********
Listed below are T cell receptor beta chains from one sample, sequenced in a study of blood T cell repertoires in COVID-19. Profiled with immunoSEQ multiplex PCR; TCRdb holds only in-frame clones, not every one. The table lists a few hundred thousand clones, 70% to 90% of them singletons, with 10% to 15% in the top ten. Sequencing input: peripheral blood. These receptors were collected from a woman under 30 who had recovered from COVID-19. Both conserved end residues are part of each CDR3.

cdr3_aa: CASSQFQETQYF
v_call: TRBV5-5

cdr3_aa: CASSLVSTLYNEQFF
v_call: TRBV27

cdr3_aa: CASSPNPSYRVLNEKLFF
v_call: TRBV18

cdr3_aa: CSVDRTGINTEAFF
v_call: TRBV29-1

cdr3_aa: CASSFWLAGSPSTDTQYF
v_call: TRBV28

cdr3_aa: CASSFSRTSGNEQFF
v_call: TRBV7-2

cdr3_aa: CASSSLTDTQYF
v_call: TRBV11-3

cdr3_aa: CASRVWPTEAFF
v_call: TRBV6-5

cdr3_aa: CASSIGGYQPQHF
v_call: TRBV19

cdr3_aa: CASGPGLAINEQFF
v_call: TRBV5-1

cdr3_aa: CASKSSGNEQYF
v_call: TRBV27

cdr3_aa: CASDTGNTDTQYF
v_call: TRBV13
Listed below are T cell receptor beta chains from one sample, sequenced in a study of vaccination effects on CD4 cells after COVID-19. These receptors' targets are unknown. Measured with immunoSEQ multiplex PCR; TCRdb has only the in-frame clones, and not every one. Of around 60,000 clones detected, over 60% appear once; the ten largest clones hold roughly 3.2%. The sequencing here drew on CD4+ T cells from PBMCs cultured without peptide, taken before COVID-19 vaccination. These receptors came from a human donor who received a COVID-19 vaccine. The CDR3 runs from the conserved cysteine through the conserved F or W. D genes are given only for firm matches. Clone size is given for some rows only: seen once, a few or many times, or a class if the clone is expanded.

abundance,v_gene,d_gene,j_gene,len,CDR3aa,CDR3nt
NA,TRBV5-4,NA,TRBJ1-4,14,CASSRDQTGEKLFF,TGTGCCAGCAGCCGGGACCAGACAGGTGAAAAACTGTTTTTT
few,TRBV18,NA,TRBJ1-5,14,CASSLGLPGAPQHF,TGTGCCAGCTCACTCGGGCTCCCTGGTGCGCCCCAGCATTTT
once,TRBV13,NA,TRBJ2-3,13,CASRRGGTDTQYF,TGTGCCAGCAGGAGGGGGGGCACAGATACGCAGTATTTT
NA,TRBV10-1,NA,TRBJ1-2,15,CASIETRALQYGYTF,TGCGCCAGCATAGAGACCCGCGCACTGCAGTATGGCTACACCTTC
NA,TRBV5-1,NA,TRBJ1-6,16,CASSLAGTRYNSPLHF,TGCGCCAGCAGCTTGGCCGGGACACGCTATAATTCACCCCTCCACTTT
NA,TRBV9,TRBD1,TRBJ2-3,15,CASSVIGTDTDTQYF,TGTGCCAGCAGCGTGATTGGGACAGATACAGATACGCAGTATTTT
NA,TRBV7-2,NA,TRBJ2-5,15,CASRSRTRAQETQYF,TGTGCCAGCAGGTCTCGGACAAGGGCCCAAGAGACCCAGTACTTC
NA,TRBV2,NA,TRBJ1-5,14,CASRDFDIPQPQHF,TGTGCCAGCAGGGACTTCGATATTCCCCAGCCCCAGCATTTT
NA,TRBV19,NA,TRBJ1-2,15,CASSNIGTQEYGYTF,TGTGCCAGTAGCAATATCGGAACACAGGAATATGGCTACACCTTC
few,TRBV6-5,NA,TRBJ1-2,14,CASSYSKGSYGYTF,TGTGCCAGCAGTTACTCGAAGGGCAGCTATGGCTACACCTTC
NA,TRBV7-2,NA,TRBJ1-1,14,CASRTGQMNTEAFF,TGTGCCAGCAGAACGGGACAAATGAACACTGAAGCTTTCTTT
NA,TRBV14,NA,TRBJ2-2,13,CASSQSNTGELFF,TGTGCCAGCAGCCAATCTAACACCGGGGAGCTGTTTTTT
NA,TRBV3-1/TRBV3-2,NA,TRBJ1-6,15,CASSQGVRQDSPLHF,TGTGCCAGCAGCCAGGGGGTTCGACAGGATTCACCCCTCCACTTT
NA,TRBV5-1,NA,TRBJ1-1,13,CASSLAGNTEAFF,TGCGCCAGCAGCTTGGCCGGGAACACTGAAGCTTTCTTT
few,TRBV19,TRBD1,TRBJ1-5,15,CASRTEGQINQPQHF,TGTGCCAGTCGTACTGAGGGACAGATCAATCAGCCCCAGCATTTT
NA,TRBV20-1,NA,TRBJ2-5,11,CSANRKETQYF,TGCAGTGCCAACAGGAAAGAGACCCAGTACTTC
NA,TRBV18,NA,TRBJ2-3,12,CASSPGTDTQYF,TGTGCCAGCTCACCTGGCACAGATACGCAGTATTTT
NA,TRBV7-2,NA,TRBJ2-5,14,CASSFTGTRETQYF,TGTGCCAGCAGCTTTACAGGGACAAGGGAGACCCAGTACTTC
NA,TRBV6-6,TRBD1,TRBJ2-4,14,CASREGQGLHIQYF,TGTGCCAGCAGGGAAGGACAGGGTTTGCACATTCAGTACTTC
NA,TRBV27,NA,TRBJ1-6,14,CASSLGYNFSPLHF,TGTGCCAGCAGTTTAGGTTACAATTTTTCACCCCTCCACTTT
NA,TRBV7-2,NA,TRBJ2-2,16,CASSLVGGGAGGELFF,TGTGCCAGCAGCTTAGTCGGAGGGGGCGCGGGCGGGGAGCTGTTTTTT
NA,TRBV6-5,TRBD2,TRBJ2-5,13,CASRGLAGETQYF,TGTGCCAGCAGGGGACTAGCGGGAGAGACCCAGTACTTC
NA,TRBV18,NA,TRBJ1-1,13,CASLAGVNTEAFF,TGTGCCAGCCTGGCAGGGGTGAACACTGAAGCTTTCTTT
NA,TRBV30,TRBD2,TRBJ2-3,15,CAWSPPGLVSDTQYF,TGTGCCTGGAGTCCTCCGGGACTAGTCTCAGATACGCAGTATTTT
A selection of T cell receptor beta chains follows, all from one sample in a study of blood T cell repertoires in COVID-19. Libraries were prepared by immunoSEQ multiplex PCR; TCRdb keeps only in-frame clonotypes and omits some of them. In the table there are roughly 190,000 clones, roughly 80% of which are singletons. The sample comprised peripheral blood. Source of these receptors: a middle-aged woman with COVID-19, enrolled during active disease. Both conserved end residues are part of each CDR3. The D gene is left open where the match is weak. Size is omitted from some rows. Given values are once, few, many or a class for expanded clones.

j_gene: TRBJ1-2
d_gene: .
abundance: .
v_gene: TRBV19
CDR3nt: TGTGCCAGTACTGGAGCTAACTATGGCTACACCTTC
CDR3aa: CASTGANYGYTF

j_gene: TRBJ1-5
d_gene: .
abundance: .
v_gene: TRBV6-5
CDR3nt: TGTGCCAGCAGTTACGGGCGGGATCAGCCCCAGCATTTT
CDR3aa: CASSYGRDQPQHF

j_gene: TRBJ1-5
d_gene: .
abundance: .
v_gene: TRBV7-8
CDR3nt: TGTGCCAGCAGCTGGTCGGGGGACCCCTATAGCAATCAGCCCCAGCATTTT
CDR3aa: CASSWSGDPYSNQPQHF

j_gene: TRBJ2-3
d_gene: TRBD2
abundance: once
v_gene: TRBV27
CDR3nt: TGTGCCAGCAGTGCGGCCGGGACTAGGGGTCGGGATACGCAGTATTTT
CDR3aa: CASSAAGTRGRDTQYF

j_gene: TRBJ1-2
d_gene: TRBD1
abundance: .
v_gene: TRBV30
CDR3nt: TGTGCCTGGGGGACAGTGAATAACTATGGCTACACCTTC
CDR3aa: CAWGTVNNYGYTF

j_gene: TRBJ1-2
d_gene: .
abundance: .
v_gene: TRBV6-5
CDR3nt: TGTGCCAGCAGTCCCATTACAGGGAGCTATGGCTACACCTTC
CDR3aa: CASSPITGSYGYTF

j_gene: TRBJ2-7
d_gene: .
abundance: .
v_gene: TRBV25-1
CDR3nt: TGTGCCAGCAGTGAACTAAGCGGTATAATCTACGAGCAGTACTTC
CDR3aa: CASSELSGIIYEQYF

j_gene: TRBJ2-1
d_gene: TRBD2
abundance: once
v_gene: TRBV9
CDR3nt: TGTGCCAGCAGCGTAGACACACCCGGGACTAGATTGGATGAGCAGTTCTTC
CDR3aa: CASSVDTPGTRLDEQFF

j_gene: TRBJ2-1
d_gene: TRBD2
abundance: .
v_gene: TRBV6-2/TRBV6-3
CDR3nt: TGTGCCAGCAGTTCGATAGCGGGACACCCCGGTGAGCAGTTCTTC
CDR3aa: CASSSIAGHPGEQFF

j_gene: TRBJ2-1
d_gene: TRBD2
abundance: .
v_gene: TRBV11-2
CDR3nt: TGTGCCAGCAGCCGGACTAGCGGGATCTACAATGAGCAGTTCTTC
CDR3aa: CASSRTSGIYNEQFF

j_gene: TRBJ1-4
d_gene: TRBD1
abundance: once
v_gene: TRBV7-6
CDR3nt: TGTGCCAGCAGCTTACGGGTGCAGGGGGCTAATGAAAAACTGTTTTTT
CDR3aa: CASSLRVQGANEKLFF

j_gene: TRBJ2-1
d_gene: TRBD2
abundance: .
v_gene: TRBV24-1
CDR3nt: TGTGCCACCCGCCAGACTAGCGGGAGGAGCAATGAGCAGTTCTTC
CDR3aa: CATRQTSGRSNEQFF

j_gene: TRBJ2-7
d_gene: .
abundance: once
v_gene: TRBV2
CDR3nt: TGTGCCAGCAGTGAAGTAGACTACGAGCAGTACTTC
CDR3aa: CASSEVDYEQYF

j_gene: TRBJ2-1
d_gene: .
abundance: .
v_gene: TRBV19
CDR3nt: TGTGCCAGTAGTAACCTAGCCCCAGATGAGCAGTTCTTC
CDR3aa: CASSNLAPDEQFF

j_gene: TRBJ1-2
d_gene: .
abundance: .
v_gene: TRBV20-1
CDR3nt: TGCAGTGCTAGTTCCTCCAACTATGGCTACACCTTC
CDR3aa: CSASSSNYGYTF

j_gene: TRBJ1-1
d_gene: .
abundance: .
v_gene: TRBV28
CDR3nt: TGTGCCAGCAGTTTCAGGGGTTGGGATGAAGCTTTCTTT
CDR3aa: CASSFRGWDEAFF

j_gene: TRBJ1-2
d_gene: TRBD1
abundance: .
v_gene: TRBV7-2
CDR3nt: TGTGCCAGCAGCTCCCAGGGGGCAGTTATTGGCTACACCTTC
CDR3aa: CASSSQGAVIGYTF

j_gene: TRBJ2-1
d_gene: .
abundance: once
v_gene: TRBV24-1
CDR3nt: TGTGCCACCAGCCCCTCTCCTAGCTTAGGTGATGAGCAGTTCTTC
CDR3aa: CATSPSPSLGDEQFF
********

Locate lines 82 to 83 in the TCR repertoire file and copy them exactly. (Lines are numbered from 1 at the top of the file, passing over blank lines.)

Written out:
CDR3aa: CAWGTVNNYGYTF

j_gene: TRBJ1-2